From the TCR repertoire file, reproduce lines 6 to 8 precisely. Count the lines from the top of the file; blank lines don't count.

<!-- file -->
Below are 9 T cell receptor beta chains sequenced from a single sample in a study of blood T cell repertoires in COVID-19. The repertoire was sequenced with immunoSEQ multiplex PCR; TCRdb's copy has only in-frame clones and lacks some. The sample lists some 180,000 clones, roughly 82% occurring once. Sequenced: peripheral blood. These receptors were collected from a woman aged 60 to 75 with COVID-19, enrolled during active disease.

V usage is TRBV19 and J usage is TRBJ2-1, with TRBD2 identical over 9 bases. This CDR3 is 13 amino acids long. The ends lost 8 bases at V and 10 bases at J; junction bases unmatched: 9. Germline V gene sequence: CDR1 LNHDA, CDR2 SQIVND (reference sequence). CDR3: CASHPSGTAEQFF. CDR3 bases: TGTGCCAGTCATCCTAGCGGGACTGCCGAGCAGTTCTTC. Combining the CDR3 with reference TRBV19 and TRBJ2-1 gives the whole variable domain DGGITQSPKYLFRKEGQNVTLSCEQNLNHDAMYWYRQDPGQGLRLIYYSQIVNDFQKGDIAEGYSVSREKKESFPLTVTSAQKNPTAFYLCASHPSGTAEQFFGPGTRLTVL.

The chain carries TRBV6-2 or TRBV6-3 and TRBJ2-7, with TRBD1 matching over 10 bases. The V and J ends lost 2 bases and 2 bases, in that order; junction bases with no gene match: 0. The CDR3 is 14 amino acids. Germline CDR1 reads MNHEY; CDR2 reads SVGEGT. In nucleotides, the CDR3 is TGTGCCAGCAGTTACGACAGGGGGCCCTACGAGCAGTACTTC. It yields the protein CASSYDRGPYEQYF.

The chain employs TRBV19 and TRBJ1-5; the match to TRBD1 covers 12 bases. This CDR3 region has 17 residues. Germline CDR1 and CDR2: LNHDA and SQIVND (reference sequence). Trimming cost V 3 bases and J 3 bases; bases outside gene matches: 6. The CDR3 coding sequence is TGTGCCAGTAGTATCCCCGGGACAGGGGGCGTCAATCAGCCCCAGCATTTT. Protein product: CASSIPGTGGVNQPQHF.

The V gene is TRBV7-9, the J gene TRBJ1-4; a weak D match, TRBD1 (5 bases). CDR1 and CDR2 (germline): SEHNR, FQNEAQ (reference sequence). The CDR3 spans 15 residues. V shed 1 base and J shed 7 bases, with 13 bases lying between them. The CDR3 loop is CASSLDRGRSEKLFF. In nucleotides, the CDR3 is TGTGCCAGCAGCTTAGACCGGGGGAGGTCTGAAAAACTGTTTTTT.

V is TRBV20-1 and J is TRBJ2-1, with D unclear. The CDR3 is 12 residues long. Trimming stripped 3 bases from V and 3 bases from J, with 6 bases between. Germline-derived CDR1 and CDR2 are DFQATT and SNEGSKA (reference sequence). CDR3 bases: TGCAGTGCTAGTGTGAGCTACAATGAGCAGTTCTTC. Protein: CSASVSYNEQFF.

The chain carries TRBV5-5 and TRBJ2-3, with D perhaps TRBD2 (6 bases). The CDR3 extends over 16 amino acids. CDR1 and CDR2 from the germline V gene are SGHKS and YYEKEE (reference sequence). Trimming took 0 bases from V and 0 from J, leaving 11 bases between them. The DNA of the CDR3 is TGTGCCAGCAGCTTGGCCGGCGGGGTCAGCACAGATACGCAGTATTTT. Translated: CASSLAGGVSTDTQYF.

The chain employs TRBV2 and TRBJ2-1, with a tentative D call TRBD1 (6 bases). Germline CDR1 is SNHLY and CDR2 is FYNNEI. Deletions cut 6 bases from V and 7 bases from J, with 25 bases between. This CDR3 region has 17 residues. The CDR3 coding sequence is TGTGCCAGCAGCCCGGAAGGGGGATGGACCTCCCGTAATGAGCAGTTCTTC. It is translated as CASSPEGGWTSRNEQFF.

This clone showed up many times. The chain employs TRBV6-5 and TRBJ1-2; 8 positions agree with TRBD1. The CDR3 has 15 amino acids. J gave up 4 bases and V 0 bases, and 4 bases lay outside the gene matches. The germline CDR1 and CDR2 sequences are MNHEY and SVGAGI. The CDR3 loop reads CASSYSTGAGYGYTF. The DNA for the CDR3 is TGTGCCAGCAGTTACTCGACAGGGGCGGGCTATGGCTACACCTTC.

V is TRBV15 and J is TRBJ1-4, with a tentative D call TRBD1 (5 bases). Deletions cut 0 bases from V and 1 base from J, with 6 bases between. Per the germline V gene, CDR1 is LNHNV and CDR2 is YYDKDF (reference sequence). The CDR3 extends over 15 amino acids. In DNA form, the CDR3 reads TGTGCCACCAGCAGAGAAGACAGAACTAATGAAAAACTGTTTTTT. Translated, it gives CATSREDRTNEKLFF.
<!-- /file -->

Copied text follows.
V is TRBV20-1 and J is TRBJ2-1, with D unclear. The CDR3 is 12 residues long. Trimming stripped 3 bases from V and 3 bases from J, with 6 bases between. Germline-derived CDR1 and CDR2 are DFQATT and SNEGSKA (reference sequence). CDR3 bases: TGCAGTGCTAGTGTGAGCTACAATGAGCAGTTCTTC. Protein: CSASVSYNEQFF.

The chain carries TRBV5-5 and TRBJ2-3, with D perhaps TRBD2 (6 bases). The CDR3 extends over 16 amino acids. CDR1 and CDR2 from the germline V gene are SGHKS and YYEKEE (reference sequence). Trimming took 0 bases from V and 0 from J, leaving 11 bases between them. The DNA of the CDR3 is TGTGCCAGCAGCTTGGCCGGCGGGGTCAGCACAGATACGCAGTATTTT. Translated: CASSLAGGVSTDTQYF.

The chain employs TRBV2 and TRBJ2-1, with a tentative D call TRBD1 (6 bases). Germline CDR1 is SNHLY and CDR2 is FYNNEI. Deletions cut 6 bases from V and 7 bases from J, with 25 bases between. This CDR3 region has 17 residues. The CDR3 coding sequence is TGTGCCAGCAGCCCGGAAGGGGGATGGACCTCCCGTAATGAGCAGTTCTTC. It is translated as CASSPEGGWTSRNEQFF.